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‘We Are Under Siege’: Corbin and King Restaurants Co-Founder Releases Defiant Video Against Investor

Jeremy King reasserts his vow to buy back the Corbin and King holding company, which Minor International has placed into administration

Jeremy King, wearing a suit and tie, sits in a black and gold booth with a tea set in front of him.
Jeremy King, of eponymous restaurant group Corbin and King, sits at its flagship, the Wolseley.
Corbin and King

Corbin and King restaurants co-founder Jeremy King has responded to Minor International placing the company into administration. The head of the restaurant group, which includes central London favourites the Wolseley, Brasserie Zedel, and the Delaunay, says that the group is “under siege,” but that on the floors and in the kitchens, it is “business as usual.”

King converged with Minor on that point: in its statement announcing the administration, it too emphasised that the “restaurants continue to trade.” But overall, he returned to the “fundamental difference of opinion” on how restaurants are run, and expansion plans for the group’s restaurants, which has marked a remarkably fractious and rapid decline in relations between Corbin and King and its majority investor. King reaffirmed his plan to “buy back the holding company out of administration, pay back all the monies, and get back to what we do best.”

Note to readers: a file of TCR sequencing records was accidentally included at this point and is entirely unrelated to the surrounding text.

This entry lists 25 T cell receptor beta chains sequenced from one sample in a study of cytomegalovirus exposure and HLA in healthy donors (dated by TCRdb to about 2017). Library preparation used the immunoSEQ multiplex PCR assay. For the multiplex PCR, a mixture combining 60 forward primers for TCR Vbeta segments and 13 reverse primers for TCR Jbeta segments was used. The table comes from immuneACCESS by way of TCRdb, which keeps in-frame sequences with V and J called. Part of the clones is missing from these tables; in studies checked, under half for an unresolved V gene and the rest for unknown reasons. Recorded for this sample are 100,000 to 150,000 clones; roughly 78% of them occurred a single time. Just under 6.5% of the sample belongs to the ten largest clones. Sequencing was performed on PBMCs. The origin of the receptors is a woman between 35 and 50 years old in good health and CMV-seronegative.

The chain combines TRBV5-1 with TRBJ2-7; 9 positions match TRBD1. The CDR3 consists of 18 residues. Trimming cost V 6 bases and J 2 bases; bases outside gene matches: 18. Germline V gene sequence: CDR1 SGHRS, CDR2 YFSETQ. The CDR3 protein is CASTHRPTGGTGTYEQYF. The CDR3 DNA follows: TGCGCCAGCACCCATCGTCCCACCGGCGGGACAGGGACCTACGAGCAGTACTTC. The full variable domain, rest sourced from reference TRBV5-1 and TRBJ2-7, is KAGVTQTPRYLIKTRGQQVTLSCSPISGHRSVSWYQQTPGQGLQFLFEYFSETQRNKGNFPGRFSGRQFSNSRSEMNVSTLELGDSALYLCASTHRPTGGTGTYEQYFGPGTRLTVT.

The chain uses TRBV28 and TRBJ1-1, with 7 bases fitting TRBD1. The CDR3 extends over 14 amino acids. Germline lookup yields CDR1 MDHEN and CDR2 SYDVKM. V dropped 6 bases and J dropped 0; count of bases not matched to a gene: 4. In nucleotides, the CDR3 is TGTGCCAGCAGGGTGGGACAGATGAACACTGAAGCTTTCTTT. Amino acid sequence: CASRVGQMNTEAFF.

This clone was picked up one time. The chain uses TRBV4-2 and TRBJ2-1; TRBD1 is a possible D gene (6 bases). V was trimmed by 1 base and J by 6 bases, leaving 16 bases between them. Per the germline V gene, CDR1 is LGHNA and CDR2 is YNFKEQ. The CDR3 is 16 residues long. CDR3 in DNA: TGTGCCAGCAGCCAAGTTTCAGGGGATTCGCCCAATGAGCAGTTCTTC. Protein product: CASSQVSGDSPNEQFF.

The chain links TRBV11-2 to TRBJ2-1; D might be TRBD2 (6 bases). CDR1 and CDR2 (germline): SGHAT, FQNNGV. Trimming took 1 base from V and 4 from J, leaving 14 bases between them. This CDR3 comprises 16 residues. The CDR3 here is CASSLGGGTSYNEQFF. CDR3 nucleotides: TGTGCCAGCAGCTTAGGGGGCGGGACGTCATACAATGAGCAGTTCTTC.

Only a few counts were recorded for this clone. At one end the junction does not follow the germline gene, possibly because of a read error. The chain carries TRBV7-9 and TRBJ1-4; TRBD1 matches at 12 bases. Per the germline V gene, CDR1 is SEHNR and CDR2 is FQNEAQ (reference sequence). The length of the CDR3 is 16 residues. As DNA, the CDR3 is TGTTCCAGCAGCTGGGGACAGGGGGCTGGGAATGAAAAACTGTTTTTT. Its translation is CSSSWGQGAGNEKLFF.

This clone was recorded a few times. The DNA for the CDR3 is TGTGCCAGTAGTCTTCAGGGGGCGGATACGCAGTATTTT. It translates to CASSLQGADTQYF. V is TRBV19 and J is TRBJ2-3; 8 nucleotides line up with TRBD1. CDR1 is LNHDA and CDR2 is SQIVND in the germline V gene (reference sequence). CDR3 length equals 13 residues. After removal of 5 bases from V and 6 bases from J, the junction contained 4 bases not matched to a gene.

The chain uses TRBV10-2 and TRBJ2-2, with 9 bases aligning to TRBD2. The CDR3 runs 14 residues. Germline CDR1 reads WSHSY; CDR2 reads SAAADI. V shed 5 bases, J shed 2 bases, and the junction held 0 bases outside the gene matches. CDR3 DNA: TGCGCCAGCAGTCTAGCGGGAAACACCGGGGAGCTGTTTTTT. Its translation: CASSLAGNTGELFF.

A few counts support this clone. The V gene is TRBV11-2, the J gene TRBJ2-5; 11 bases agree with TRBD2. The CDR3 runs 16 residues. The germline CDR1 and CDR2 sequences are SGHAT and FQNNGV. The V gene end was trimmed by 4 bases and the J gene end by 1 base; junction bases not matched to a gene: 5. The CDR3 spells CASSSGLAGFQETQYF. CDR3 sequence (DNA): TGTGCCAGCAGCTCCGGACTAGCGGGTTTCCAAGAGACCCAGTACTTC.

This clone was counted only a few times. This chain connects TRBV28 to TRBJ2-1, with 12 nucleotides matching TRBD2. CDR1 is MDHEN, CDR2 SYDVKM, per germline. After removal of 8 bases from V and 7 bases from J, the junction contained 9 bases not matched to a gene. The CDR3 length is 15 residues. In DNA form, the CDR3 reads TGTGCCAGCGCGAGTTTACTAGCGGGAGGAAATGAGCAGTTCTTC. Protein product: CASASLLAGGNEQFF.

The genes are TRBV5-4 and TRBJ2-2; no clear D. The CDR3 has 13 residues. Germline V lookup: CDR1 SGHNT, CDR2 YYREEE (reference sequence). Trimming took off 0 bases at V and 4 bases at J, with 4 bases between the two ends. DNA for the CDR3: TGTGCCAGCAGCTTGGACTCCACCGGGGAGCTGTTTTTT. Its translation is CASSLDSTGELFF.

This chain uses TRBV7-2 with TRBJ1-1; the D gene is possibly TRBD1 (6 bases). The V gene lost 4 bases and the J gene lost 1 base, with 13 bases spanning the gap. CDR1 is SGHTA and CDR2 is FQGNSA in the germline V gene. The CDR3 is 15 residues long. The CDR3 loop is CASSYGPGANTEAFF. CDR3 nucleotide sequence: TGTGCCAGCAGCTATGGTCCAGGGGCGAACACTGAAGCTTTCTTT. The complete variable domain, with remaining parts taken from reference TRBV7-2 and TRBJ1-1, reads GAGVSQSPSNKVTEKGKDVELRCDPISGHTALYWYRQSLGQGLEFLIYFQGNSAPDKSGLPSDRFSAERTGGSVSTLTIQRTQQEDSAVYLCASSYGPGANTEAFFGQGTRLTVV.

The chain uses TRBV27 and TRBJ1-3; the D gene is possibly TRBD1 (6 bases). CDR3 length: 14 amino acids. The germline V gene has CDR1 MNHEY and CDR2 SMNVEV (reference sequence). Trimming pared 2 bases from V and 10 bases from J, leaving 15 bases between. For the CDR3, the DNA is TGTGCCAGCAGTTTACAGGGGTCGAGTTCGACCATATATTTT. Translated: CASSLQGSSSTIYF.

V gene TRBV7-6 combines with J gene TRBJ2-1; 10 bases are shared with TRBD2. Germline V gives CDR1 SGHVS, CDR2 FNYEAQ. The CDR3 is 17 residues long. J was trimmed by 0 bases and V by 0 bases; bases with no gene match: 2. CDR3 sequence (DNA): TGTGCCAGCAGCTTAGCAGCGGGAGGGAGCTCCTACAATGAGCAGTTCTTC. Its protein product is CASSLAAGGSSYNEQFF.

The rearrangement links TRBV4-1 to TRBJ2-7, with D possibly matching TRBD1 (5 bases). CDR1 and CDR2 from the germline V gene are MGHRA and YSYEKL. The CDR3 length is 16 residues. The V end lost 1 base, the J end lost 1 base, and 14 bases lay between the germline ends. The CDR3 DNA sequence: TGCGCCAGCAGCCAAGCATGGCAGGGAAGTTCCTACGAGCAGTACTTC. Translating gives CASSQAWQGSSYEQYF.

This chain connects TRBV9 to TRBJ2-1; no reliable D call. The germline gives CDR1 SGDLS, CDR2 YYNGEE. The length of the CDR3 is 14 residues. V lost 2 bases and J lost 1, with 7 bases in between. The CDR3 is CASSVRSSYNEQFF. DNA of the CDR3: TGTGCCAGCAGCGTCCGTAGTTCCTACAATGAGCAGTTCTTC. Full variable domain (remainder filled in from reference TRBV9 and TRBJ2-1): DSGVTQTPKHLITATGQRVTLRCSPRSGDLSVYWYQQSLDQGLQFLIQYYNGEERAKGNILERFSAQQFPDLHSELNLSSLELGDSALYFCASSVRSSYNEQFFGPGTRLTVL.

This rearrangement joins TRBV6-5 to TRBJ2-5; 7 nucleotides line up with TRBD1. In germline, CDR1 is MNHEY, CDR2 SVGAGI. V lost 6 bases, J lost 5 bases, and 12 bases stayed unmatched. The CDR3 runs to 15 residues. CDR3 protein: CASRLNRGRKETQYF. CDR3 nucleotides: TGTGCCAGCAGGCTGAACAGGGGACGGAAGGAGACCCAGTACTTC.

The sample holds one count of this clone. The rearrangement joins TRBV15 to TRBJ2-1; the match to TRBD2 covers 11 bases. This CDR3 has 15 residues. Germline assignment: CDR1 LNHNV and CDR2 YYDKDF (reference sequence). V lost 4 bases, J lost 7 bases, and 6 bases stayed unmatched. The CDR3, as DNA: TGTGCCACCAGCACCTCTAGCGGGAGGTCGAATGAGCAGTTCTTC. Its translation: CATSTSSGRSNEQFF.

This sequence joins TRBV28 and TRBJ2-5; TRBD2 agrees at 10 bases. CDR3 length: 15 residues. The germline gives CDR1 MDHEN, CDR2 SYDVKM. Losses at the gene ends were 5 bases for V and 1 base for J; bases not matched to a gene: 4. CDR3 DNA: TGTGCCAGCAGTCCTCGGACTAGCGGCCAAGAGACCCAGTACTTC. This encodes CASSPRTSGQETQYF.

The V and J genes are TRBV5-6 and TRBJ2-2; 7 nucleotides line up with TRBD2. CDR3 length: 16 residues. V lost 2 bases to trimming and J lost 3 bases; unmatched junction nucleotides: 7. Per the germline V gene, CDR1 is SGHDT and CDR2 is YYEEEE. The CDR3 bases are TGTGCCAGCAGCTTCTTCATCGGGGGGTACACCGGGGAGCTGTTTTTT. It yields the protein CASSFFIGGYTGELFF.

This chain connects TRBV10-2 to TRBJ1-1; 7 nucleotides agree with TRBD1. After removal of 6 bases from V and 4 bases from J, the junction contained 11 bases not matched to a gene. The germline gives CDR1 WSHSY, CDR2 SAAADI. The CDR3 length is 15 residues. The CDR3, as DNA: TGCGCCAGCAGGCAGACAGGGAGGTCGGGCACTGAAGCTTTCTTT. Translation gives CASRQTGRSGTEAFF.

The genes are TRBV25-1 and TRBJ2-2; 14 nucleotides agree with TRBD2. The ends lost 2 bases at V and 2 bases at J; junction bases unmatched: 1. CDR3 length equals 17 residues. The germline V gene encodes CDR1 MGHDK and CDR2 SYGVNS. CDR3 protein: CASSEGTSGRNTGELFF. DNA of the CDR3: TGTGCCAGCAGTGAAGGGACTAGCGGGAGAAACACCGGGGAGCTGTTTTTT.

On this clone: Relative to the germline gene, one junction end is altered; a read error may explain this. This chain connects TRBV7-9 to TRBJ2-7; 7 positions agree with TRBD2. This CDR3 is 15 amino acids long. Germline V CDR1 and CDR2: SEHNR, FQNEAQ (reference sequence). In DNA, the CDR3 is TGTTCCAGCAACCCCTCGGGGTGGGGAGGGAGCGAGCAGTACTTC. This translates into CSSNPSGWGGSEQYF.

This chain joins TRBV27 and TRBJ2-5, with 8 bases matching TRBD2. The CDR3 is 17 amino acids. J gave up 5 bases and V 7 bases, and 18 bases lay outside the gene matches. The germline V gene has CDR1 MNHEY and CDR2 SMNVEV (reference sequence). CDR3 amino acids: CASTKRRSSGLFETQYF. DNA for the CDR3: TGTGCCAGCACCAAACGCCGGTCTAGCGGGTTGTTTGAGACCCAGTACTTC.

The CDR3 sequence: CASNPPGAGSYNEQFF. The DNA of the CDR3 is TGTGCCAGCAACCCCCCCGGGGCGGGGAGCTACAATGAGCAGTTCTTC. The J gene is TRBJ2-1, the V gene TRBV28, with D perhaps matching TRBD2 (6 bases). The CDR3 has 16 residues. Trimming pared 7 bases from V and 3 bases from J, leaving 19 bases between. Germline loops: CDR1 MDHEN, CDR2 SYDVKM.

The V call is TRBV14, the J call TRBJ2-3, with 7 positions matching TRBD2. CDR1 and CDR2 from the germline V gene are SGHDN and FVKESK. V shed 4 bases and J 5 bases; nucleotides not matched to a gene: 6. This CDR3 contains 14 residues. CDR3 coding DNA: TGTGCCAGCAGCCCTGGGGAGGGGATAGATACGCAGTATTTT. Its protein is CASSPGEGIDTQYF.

King confirmed what Minor implied when pressed for comment on the nature of the administration — that the “financial obligations” Corbin and King failed to meet are solely the £38 million loan Minor provided in March 2020. King said that the loan was was “part of the transaction that saw Minor buy into the company, and [they] told us then that they would be refinancing it.” Minor bought its stake in Corbin and King in 2017.

In its statement announcing the administration, Minor chief executive Dillip Rajakarier also said that “After all our offers to put the company on a strong financial standing have been rejected by Mr King, we have had no choice but to take the responsible step and put Corbin & King Limited into administration.” King responded to this claim by saying that said offers had been conditional upon “the best interests only of themselves [Minor.] The truth is that Minor haven’t put a penny into the restaurants since buying the business.”

He went on to say that the difference of opinion with Minor extended to “what is the best interests of our customers, staff, landlords and suppliers. I will never change my principles to the detriment of those elements for a successful restaurant.”

More soon.

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